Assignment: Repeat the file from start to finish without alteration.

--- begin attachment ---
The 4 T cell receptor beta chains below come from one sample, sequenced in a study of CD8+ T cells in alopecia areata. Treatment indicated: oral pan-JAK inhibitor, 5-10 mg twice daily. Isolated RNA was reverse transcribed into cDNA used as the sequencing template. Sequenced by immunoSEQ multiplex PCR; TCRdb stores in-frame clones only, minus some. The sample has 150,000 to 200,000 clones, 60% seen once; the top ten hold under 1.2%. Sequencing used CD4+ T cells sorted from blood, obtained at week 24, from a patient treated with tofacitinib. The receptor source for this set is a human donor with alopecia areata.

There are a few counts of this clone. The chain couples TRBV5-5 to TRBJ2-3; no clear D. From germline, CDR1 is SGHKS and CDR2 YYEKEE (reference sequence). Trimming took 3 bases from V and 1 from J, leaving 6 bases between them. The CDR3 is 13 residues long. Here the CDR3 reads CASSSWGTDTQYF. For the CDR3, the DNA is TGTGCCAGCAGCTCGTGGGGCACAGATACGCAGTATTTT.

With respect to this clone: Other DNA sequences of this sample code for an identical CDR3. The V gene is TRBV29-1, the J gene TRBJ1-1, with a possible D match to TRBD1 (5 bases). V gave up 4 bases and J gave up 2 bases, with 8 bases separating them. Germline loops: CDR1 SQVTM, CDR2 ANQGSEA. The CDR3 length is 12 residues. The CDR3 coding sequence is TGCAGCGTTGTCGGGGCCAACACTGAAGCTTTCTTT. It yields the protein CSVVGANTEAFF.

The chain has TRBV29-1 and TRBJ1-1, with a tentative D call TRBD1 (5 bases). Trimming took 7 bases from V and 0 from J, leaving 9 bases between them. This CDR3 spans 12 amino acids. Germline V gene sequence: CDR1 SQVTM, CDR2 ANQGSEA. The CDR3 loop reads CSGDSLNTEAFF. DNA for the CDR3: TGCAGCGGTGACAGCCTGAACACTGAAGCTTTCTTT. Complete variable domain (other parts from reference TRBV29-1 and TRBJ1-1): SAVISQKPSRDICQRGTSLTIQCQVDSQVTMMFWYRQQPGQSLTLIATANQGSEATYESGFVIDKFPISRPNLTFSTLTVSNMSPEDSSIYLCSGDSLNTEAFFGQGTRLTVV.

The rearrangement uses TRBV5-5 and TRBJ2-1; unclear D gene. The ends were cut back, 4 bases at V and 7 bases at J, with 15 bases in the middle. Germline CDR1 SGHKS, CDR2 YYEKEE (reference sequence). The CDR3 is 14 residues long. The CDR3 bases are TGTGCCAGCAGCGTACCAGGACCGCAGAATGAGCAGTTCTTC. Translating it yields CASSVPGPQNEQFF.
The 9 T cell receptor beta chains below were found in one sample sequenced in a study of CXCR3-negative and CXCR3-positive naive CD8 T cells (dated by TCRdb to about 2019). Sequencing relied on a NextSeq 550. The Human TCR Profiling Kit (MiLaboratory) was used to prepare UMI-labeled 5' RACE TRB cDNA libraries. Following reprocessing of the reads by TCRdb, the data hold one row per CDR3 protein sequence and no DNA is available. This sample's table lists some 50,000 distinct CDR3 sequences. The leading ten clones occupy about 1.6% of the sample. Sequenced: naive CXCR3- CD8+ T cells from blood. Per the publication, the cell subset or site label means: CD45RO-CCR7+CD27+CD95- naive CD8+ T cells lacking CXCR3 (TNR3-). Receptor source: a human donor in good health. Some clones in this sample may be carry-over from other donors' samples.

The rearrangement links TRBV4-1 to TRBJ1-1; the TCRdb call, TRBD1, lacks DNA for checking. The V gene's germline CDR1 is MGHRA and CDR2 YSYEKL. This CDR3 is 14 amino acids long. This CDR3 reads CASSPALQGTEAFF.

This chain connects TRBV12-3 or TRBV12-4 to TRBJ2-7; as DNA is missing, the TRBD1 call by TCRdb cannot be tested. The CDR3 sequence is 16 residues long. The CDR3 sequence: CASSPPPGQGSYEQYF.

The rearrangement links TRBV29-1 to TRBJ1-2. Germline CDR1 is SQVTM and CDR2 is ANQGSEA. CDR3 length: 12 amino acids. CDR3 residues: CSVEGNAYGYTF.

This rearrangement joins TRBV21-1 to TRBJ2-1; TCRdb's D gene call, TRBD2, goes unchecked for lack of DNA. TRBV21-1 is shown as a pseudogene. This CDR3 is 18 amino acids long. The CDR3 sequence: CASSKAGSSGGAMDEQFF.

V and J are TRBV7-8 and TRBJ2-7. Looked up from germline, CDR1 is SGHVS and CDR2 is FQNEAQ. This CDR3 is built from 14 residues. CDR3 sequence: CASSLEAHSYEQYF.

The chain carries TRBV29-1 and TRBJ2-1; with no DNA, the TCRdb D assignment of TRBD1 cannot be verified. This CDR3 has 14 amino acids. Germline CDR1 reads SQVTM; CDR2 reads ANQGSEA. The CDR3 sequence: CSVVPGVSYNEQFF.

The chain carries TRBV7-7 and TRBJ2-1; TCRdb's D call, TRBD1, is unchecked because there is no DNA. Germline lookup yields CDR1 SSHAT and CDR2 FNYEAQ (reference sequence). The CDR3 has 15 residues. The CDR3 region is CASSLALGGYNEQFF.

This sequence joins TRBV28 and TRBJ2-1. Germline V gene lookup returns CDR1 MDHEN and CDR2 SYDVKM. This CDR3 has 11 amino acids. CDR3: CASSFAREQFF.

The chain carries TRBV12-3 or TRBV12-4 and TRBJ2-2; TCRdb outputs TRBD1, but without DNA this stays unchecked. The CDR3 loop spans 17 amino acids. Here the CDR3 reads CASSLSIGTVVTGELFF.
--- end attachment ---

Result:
The 4 T cell receptor beta chains below come from one sample, sequenced in a study of CD8+ T cells in alopecia areata. Treatment indicated: oral pan-JAK inhibitor, 5-10 mg twice daily. Isolated RNA was reverse transcribed into cDNA used as the sequencing template. Sequenced by immunoSEQ multiplex PCR; TCRdb stores in-frame clones only, minus some. The sample has 150,000 to 200,000 clones, 60% seen once; the top ten hold under 1.2%. Sequencing used CD4+ T cells sorted from blood, obtained at week 24, from a patient treated with tofacitinib. The receptor source for this set is a human donor with alopecia areata.

There are a few counts of this clone. The chain couples TRBV5-5 to TRBJ2-3; no clear D. From germline, CDR1 is SGHKS and CDR2 YYEKEE (reference sequence). Trimming took 3 bases from V and 1 from J, leaving 6 bases between them. The CDR3 is 13 residues long. Here the CDR3 reads CASSSWGTDTQYF. For the CDR3, the DNA is TGTGCCAGCAGCTCGTGGGGCACAGATACGCAGTATTTT.

With respect to this clone: Other DNA sequences of this sample code for an identical CDR3. The V gene is TRBV29-1, the J gene TRBJ1-1, with a possible D match to TRBD1 (5 bases). V gave up 4 bases and J gave up 2 bases, with 8 bases separating them. Germline loops: CDR1 SQVTM, CDR2 ANQGSEA. The CDR3 length is 12 residues. The CDR3 coding sequence is TGCAGCGTTGTCGGGGCCAACACTGAAGCTTTCTTT. It yields the protein CSVVGANTEAFF.

The chain has TRBV29-1 and TRBJ1-1, with a tentative D call TRBD1 (5 bases). Trimming took 7 bases from V and 0 from J, leaving 9 bases between them. This CDR3 spans 12 amino acids. Germline V gene sequence: CDR1 SQVTM, CDR2 ANQGSEA. The CDR3 loop reads CSGDSLNTEAFF. DNA for the CDR3: TGCAGCGGTGACAGCCTGAACACTGAAGCTTTCTTT. Complete variable domain (other parts from reference TRBV29-1 and TRBJ1-1): SAVISQKPSRDICQRGTSLTIQCQVDSQVTMMFWYRQQPGQSLTLIATANQGSEATYESGFVIDKFPISRPNLTFSTLTVSNMSPEDSSIYLCSGDSLNTEAFFGQGTRLTVV.

The rearrangement uses TRBV5-5 and TRBJ2-1; unclear D gene. The ends were cut back, 4 bases at V and 7 bases at J, with 15 bases in the middle. Germline CDR1 SGHKS, CDR2 YYEKEE (reference sequence). The CDR3 is 14 residues long. The CDR3 bases are TGTGCCAGCAGCGTACCAGGACCGCAGAATGAGCAGTTCTTC. Translating it yields CASSVPGPQNEQFF.
The 9 T cell receptor beta chains below were found in one sample sequenced in a study of CXCR3-negative and CXCR3-positive naive CD8 T cells (dated by TCRdb to about 2019). Sequencing relied on a NextSeq 550. The Human TCR Profiling Kit (MiLaboratory) was used to prepare UMI-labeled 5' RACE TRB cDNA libraries. Following reprocessing of the reads by TCRdb, the data hold one row per CDR3 protein sequence and no DNA is available. This sample's table lists some 50,000 distinct CDR3 sequences. The leading ten clones occupy about 1.6% of the sample. Sequenced: naive CXCR3- CD8+ T cells from blood. Per the publication, the cell subset or site label means: CD45RO-CCR7+CD27+CD95- naive CD8+ T cells lacking CXCR3 (TNR3-). Receptor source: a human donor in good health. Some clones in this sample may be carry-over from other donors' samples.

The rearrangement links TRBV4-1 to TRBJ1-1; the TCRdb call, TRBD1, lacks DNA for checking. The V gene's germline CDR1 is MGHRA and CDR2 YSYEKL. This CDR3 is 14 amino acids long. This CDR3 reads CASSPALQGTEAFF.

This chain connects TRBV12-3 or TRBV12-4 to TRBJ2-7; as DNA is missing, the TRBD1 call by TCRdb cannot be tested. The CDR3 sequence is 16 residues long. The CDR3 sequence: CASSPPPGQGSYEQYF.

The rearrangement links TRBV29-1 to TRBJ1-2. Germline CDR1 is SQVTM and CDR2 is ANQGSEA. CDR3 length: 12 amino acids. CDR3 residues: CSVEGNAYGYTF.

This rearrangement joins TRBV21-1 to TRBJ2-1; TCRdb's D gene call, TRBD2, goes unchecked for lack of DNA. TRBV21-1 is shown as a pseudogene. This CDR3 is 18 amino acids long. The CDR3 sequence: CASSKAGSSGGAMDEQFF.

V and J are TRBV7-8 and TRBJ2-7. Looked up from germline, CDR1 is SGHVS and CDR2 is FQNEAQ. This CDR3 is built from 14 residues. CDR3 sequence: CASSLEAHSYEQYF.

The chain carries TRBV29-1 and TRBJ2-1; with no DNA, the TCRdb D assignment of TRBD1 cannot be verified. This CDR3 has 14 amino acids. Germline CDR1 reads SQVTM; CDR2 reads ANQGSEA. The CDR3 sequence: CSVVPGVSYNEQFF.

The chain carries TRBV7-7 and TRBJ2-1; TCRdb's D call, TRBD1, is unchecked because there is no DNA. Germline lookup yields CDR1 SSHAT and CDR2 FNYEAQ (reference sequence). The CDR3 has 15 residues. The CDR3 region is CASSLALGGYNEQFF.

This sequence joins TRBV28 and TRBJ2-1. Germline V gene lookup returns CDR1 MDHEN and CDR2 SYDVKM. This CDR3 has 11 amino acids. CDR3: CASSFAREQFF.

The chain carries TRBV12-3 or TRBV12-4 and TRBJ2-2; TCRdb outputs TRBD1, but without DNA this stays unchecked. The CDR3 loop spans 17 amino acids. Here the CDR3 reads CASSLSIGTVVTGELFF.